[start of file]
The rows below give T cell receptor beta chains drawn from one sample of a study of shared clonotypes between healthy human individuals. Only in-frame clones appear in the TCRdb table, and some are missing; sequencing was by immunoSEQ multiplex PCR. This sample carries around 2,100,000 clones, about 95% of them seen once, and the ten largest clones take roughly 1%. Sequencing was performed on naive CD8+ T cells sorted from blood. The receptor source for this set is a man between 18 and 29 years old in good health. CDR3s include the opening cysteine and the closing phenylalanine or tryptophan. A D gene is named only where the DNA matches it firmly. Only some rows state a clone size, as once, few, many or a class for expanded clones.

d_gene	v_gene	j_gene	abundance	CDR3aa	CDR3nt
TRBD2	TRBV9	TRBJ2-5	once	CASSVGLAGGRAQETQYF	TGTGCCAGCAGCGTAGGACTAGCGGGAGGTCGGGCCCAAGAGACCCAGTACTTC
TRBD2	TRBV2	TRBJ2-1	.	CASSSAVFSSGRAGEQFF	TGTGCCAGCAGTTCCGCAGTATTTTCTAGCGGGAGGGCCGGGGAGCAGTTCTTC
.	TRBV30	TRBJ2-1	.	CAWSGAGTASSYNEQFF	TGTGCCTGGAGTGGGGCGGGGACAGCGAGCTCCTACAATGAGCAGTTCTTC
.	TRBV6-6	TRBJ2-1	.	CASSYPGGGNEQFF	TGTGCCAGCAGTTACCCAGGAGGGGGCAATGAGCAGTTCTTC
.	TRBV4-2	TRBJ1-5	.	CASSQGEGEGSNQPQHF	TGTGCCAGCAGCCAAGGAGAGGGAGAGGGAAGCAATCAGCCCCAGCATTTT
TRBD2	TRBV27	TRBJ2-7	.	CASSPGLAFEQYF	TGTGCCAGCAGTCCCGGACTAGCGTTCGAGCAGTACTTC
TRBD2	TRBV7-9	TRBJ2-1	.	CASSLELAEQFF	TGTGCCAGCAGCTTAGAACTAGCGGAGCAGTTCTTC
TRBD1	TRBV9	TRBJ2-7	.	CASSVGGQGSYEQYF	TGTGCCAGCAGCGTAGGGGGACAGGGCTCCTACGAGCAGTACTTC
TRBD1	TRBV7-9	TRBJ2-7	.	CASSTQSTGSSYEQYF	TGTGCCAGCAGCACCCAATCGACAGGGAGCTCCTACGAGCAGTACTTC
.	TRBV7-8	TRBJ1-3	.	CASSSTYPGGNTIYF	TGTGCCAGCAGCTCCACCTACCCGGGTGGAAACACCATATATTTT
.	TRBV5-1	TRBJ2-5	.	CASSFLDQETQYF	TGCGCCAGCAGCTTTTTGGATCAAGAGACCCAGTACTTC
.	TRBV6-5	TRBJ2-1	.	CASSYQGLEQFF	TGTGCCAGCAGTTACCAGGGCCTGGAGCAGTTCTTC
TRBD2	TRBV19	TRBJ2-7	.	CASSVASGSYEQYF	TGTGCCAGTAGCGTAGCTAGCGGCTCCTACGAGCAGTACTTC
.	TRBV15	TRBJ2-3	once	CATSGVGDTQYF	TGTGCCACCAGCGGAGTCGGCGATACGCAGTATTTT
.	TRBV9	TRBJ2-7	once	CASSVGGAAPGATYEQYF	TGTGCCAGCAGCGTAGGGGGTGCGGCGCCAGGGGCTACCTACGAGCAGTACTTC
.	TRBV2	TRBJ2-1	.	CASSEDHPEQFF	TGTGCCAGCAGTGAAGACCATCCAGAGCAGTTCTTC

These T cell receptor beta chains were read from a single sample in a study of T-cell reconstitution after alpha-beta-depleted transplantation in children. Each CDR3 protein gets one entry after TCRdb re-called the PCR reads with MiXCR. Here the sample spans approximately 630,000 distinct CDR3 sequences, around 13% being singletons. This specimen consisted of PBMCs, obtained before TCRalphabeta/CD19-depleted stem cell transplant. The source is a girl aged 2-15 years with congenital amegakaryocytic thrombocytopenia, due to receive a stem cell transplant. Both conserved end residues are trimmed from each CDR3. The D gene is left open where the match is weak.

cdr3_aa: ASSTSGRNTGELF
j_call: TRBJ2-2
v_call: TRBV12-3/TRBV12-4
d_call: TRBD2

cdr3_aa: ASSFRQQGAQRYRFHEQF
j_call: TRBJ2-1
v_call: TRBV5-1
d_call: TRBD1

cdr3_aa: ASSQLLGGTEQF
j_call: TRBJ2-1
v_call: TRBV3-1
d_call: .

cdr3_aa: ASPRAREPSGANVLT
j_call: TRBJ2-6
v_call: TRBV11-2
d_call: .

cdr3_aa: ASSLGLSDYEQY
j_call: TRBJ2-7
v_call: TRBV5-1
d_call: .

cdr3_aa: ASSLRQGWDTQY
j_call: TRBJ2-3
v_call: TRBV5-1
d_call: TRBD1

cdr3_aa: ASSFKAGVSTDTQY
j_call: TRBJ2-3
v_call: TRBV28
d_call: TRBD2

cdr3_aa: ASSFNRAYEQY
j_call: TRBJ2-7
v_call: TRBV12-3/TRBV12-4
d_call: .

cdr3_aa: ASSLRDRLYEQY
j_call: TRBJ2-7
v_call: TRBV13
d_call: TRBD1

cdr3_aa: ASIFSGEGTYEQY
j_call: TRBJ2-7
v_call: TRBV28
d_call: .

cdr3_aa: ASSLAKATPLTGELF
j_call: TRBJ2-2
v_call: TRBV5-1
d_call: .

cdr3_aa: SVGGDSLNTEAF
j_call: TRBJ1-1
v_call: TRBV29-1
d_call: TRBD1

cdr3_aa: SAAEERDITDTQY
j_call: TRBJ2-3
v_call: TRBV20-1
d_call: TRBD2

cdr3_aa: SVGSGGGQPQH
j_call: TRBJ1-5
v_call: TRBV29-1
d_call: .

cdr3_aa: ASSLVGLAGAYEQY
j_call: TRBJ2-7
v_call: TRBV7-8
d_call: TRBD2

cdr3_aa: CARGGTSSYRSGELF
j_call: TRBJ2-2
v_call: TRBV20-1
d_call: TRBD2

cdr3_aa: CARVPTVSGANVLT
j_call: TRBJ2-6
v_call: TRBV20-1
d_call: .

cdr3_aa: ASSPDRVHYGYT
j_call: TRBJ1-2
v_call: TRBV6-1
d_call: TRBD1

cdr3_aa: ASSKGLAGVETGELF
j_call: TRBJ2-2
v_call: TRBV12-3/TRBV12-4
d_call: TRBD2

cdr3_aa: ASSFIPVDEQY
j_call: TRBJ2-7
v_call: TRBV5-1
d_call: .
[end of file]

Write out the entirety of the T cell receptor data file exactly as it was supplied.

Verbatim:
The rows below give T cell receptor beta chains drawn from one sample of a study of shared clonotypes between healthy human individuals. Only in-frame clones appear in the TCRdb table, and some are missing; sequencing was by immunoSEQ multiplex PCR. This sample carries around 2,100,000 clones, about 95% of them seen once, and the ten largest clones take roughly 1%. Sequencing was performed on naive CD8+ T cells sorted from blood. The receptor source for this set is a man between 18 and 29 years old in good health. CDR3s include the opening cysteine and the closing phenylalanine or tryptophan. A D gene is named only where the DNA matches it firmly. Only some rows state a clone size, as once, few, many or a class for expanded clones.

d_gene	v_gene	j_gene	abundance	CDR3aa	CDR3nt
TRBD2	TRBV9	TRBJ2-5	once	CASSVGLAGGRAQETQYF	TGTGCCAGCAGCGTAGGACTAGCGGGAGGTCGGGCCCAAGAGACCCAGTACTTC
TRBD2	TRBV2	TRBJ2-1	.	CASSSAVFSSGRAGEQFF	TGTGCCAGCAGTTCCGCAGTATTTTCTAGCGGGAGGGCCGGGGAGCAGTTCTTC
.	TRBV30	TRBJ2-1	.	CAWSGAGTASSYNEQFF	TGTGCCTGGAGTGGGGCGGGGACAGCGAGCTCCTACAATGAGCAGTTCTTC
.	TRBV6-6	TRBJ2-1	.	CASSYPGGGNEQFF	TGTGCCAGCAGTTACCCAGGAGGGGGCAATGAGCAGTTCTTC
.	TRBV4-2	TRBJ1-5	.	CASSQGEGEGSNQPQHF	TGTGCCAGCAGCCAAGGAGAGGGAGAGGGAAGCAATCAGCCCCAGCATTTT
TRBD2	TRBV27	TRBJ2-7	.	CASSPGLAFEQYF	TGTGCCAGCAGTCCCGGACTAGCGTTCGAGCAGTACTTC
TRBD2	TRBV7-9	TRBJ2-1	.	CASSLELAEQFF	TGTGCCAGCAGCTTAGAACTAGCGGAGCAGTTCTTC
TRBD1	TRBV9	TRBJ2-7	.	CASSVGGQGSYEQYF	TGTGCCAGCAGCGTAGGGGGACAGGGCTCCTACGAGCAGTACTTC
TRBD1	TRBV7-9	TRBJ2-7	.	CASSTQSTGSSYEQYF	TGTGCCAGCAGCACCCAATCGACAGGGAGCTCCTACGAGCAGTACTTC
.	TRBV7-8	TRBJ1-3	.	CASSSTYPGGNTIYF	TGTGCCAGCAGCTCCACCTACCCGGGTGGAAACACCATATATTTT
.	TRBV5-1	TRBJ2-5	.	CASSFLDQETQYF	TGCGCCAGCAGCTTTTTGGATCAAGAGACCCAGTACTTC
.	TRBV6-5	TRBJ2-1	.	CASSYQGLEQFF	TGTGCCAGCAGTTACCAGGGCCTGGAGCAGTTCTTC
TRBD2	TRBV19	TRBJ2-7	.	CASSVASGSYEQYF	TGTGCCAGTAGCGTAGCTAGCGGCTCCTACGAGCAGTACTTC
.	TRBV15	TRBJ2-3	once	CATSGVGDTQYF	TGTGCCACCAGCGGAGTCGGCGATACGCAGTATTTT
.	TRBV9	TRBJ2-7	once	CASSVGGAAPGATYEQYF	TGTGCCAGCAGCGTAGGGGGTGCGGCGCCAGGGGCTACCTACGAGCAGTACTTC
.	TRBV2	TRBJ2-1	.	CASSEDHPEQFF	TGTGCCAGCAGTGAAGACCATCCAGAGCAGTTCTTC

These T cell receptor beta chains were read from a single sample in a study of T-cell reconstitution after alpha-beta-depleted transplantation in children. Each CDR3 protein gets one entry after TCRdb re-called the PCR reads with MiXCR. Here the sample spans approximately 630,000 distinct CDR3 sequences, around 13% being singletons. This specimen consisted of PBMCs, obtained before TCRalphabeta/CD19-depleted stem cell transplant. The source is a girl aged 2-15 years with congenital amegakaryocytic thrombocytopenia, due to receive a stem cell transplant. Both conserved end residues are trimmed from each CDR3. The D gene is left open where the match is weak.

cdr3_aa: ASSTSGRNTGELF
j_call: TRBJ2-2
v_call: TRBV12-3/TRBV12-4
d_call: TRBD2

cdr3_aa: ASSFRQQGAQRYRFHEQF
j_call: TRBJ2-1
v_call: TRBV5-1
d_call: TRBD1

cdr3_aa: ASSQLLGGTEQF
j_call: TRBJ2-1
v_call: TRBV3-1
d_call: .

cdr3_aa: ASPRAREPSGANVLT
j_call: TRBJ2-6
v_call: TRBV11-2
d_call: .

cdr3_aa: ASSLGLSDYEQY
j_call: TRBJ2-7
v_call: TRBV5-1
d_call: .

cdr3_aa: ASSLRQGWDTQY
j_call: TRBJ2-3
v_call: TRBV5-1
d_call: TRBD1

cdr3_aa: ASSFKAGVSTDTQY
j_call: TRBJ2-3
v_call: TRBV28
d_call: TRBD2

cdr3_aa: ASSFNRAYEQY
j_call: TRBJ2-7
v_call: TRBV12-3/TRBV12-4
d_call: .

cdr3_aa: ASSLRDRLYEQY
j_call: TRBJ2-7
v_call: TRBV13
d_call: TRBD1

cdr3_aa: ASIFSGEGTYEQY
j_call: TRBJ2-7
v_call: TRBV28
d_call: .

cdr3_aa: ASSLAKATPLTGELF
j_call: TRBJ2-2
v_call: TRBV5-1
d_call: .

cdr3_aa: SVGGDSLNTEAF
j_call: TRBJ1-1
v_call: TRBV29-1
d_call: TRBD1

cdr3_aa: SAAEERDITDTQY
j_call: TRBJ2-3
v_call: TRBV20-1
d_call: TRBD2

cdr3_aa: SVGSGGGQPQH
j_call: TRBJ1-5
v_call: TRBV29-1
d_call: .

cdr3_aa: ASSLVGLAGAYEQY
j_call: TRBJ2-7
v_call: TRBV7-8
d_call: TRBD2

cdr3_aa: CARGGTSSYRSGELF
j_call: TRBJ2-2
v_call: TRBV20-1
d_call: TRBD2

cdr3_aa: CARVPTVSGANVLT
j_call: TRBJ2-6
v_call: TRBV20-1
d_call: .

cdr3_aa: ASSPDRVHYGYT
j_call: TRBJ1-2
v_call: TRBV6-1
d_call: TRBD1

cdr3_aa: ASSKGLAGVETGELF
j_call: TRBJ2-2
v_call: TRBV12-3/TRBV12-4
d_call: TRBD2

cdr3_aa: ASSFIPVDEQY
j_call: TRBJ2-7
v_call: TRBV5-1
d_call: .